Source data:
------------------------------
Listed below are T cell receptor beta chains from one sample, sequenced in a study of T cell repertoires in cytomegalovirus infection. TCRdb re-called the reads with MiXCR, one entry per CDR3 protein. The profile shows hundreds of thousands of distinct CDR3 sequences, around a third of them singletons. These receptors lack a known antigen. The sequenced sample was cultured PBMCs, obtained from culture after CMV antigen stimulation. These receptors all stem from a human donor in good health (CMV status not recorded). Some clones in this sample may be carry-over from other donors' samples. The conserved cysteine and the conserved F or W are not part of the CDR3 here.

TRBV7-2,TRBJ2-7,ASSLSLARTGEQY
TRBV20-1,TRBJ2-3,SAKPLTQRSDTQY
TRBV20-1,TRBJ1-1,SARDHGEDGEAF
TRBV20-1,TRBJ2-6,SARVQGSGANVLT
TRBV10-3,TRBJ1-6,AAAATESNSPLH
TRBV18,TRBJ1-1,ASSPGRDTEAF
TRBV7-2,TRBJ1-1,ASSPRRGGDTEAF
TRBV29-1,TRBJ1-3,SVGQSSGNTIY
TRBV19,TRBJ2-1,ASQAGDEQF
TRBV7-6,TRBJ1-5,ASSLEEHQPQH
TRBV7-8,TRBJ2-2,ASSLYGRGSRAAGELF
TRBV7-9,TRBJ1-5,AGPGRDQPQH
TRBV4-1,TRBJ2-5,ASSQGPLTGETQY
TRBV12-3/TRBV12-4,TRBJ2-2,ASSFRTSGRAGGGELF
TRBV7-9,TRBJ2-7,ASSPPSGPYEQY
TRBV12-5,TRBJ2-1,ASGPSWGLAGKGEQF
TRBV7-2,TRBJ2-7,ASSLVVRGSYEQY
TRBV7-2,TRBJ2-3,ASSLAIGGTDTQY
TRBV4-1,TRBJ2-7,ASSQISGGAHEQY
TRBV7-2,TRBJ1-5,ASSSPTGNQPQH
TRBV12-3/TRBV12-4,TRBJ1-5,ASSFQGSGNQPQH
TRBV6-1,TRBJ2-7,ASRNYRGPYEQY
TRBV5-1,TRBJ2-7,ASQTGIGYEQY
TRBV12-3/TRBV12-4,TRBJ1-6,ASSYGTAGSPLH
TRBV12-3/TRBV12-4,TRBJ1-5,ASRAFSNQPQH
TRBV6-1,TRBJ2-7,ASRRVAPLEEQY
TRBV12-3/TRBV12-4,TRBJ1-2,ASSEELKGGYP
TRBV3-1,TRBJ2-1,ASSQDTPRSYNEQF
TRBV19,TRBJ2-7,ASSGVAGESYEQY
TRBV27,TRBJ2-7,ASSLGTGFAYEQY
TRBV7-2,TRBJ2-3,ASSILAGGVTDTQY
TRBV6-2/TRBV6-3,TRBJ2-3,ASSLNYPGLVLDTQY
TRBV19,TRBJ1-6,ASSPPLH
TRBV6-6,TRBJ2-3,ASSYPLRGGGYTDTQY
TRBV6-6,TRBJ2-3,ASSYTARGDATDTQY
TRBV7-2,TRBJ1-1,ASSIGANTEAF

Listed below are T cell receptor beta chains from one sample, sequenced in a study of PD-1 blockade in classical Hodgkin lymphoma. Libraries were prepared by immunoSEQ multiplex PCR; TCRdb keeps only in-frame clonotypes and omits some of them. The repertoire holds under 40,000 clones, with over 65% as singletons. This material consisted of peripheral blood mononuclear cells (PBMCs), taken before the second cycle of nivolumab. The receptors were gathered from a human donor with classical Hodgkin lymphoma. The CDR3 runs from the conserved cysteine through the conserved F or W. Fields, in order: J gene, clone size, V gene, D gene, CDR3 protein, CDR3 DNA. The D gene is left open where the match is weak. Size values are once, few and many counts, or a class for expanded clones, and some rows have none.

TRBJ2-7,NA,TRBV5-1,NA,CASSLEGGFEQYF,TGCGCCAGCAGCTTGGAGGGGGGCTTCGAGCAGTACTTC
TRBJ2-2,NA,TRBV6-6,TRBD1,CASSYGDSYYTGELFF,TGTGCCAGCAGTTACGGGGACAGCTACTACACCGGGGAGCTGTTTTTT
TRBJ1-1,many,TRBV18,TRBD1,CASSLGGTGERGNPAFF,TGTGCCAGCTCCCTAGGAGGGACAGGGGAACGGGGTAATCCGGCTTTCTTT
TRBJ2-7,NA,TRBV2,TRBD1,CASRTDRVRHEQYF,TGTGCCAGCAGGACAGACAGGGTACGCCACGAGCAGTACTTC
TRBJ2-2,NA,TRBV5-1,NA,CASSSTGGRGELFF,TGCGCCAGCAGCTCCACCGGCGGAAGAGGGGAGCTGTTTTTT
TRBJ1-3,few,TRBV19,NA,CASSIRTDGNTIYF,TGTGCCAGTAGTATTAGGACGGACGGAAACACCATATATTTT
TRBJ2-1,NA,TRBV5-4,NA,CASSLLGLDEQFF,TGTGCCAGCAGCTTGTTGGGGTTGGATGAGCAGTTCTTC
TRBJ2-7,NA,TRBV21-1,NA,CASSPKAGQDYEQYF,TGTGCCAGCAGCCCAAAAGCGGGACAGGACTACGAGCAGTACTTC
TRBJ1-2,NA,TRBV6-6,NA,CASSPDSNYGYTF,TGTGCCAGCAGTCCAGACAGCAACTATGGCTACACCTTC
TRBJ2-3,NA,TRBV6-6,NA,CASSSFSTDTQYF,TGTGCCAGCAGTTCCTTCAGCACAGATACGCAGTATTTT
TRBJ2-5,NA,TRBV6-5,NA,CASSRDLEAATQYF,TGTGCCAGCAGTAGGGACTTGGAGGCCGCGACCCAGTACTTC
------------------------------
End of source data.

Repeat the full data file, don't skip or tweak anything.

Listed below are T cell receptor beta chains from one sample, sequenced in a study of T cell repertoires in cytomegalovirus infection. TCRdb re-called the reads with MiXCR, one entry per CDR3 protein. The profile shows hundreds of thousands of distinct CDR3 sequences, around a third of them singletons. These receptors lack a known antigen. The sequenced sample was cultured PBMCs, obtained from culture after CMV antigen stimulation. These receptors all stem from a human donor in good health (CMV status not recorded). Some clones in this sample may be carry-over from other donors' samples. The conserved cysteine and the conserved F or W are not part of the CDR3 here.

TRBV7-2,TRBJ2-7,ASSLSLARTGEQY
TRBV20-1,TRBJ2-3,SAKPLTQRSDTQY
TRBV20-1,TRBJ1-1,SARDHGEDGEAF
TRBV20-1,TRBJ2-6,SARVQGSGANVLT
TRBV10-3,TRBJ1-6,AAAATESNSPLH
TRBV18,TRBJ1-1,ASSPGRDTEAF
TRBV7-2,TRBJ1-1,ASSPRRGGDTEAF
TRBV29-1,TRBJ1-3,SVGQSSGNTIY
TRBV19,TRBJ2-1,ASQAGDEQF
TRBV7-6,TRBJ1-5,ASSLEEHQPQH
TRBV7-8,TRBJ2-2,ASSLYGRGSRAAGELF
TRBV7-9,TRBJ1-5,AGPGRDQPQH
TRBV4-1,TRBJ2-5,ASSQGPLTGETQY
TRBV12-3/TRBV12-4,TRBJ2-2,ASSFRTSGRAGGGELF
TRBV7-9,TRBJ2-7,ASSPPSGPYEQY
TRBV12-5,TRBJ2-1,ASGPSWGLAGKGEQF
TRBV7-2,TRBJ2-7,ASSLVVRGSYEQY
TRBV7-2,TRBJ2-3,ASSLAIGGTDTQY
TRBV4-1,TRBJ2-7,ASSQISGGAHEQY
TRBV7-2,TRBJ1-5,ASSSPTGNQPQH
TRBV12-3/TRBV12-4,TRBJ1-5,ASSFQGSGNQPQH
TRBV6-1,TRBJ2-7,ASRNYRGPYEQY
TRBV5-1,TRBJ2-7,ASQTGIGYEQY
TRBV12-3/TRBV12-4,TRBJ1-6,ASSYGTAGSPLH
TRBV12-3/TRBV12-4,TRBJ1-5,ASRAFSNQPQH
TRBV6-1,TRBJ2-7,ASRRVAPLEEQY
TRBV12-3/TRBV12-4,TRBJ1-2,ASSEELKGGYP
TRBV3-1,TRBJ2-1,ASSQDTPRSYNEQF
TRBV19,TRBJ2-7,ASSGVAGESYEQY
TRBV27,TRBJ2-7,ASSLGTGFAYEQY
TRBV7-2,TRBJ2-3,ASSILAGGVTDTQY
TRBV6-2/TRBV6-3,TRBJ2-3,ASSLNYPGLVLDTQY
TRBV19,TRBJ1-6,ASSPPLH
TRBV6-6,TRBJ2-3,ASSYPLRGGGYTDTQY
TRBV6-6,TRBJ2-3,ASSYTARGDATDTQY
TRBV7-2,TRBJ1-1,ASSIGANTEAF

Listed below are T cell receptor beta chains from one sample, sequenced in a study of PD-1 blockade in classical Hodgkin lymphoma. Libraries were prepared by immunoSEQ multiplex PCR; TCRdb keeps only in-frame clonotypes and omits some of them. The repertoire holds under 40,000 clones, with over 65% as singletons. This material consisted of peripheral blood mononuclear cells (PBMCs), taken before the second cycle of nivolumab. The receptors were gathered from a human donor with classical Hodgkin lymphoma. The CDR3 runs from the conserved cysteine through the conserved F or W. Fields, in order: J gene, clone size, V gene, D gene, CDR3 protein, CDR3 DNA. The D gene is left open where the match is weak. Size values are once, few and many counts, or a class for expanded clones, and some rows have none.

TRBJ2-7,NA,TRBV5-1,NA,CASSLEGGFEQYF,TGCGCCAGCAGCTTGGAGGGGGGCTTCGAGCAGTACTTC
TRBJ2-2,NA,TRBV6-6,TRBD1,CASSYGDSYYTGELFF,TGTGCCAGCAGTTACGGGGACAGCTACTACACCGGGGAGCTGTTTTTT
TRBJ1-1,many,TRBV18,TRBD1,CASSLGGTGERGNPAFF,TGTGCCAGCTCCCTAGGAGGGACAGGGGAACGGGGTAATCCGGCTTTCTTT
TRBJ2-7,NA,TRBV2,TRBD1,CASRTDRVRHEQYF,TGTGCCAGCAGGACAGACAGGGTACGCCACGAGCAGTACTTC
TRBJ2-2,NA,TRBV5-1,NA,CASSSTGGRGELFF,TGCGCCAGCAGCTCCACCGGCGGAAGAGGGGAGCTGTTTTTT
TRBJ1-3,few,TRBV19,NA,CASSIRTDGNTIYF,TGTGCCAGTAGTATTAGGACGGACGGAAACACCATATATTTT
TRBJ2-1,NA,TRBV5-4,NA,CASSLLGLDEQFF,TGTGCCAGCAGCTTGTTGGGGTTGGATGAGCAGTTCTTC
TRBJ2-7,NA,TRBV21-1,NA,CASSPKAGQDYEQYF,TGTGCCAGCAGCCCAAAAGCGGGACAGGACTACGAGCAGTACTTC
TRBJ1-2,NA,TRBV6-6,NA,CASSPDSNYGYTF,TGTGCCAGCAGTCCAGACAGCAACTATGGCTACACCTTC
TRBJ2-3,NA,TRBV6-6,NA,CASSSFSTDTQYF,TGTGCCAGCAGTTCCTTCAGCACAGATACGCAGTATTTT
TRBJ2-5,NA,TRBV6-5,NA,CASSRDLEAATQYF,TGTGCCAGCAGTAGGGACTTGGAGGCCGCGACCCAGTACTTC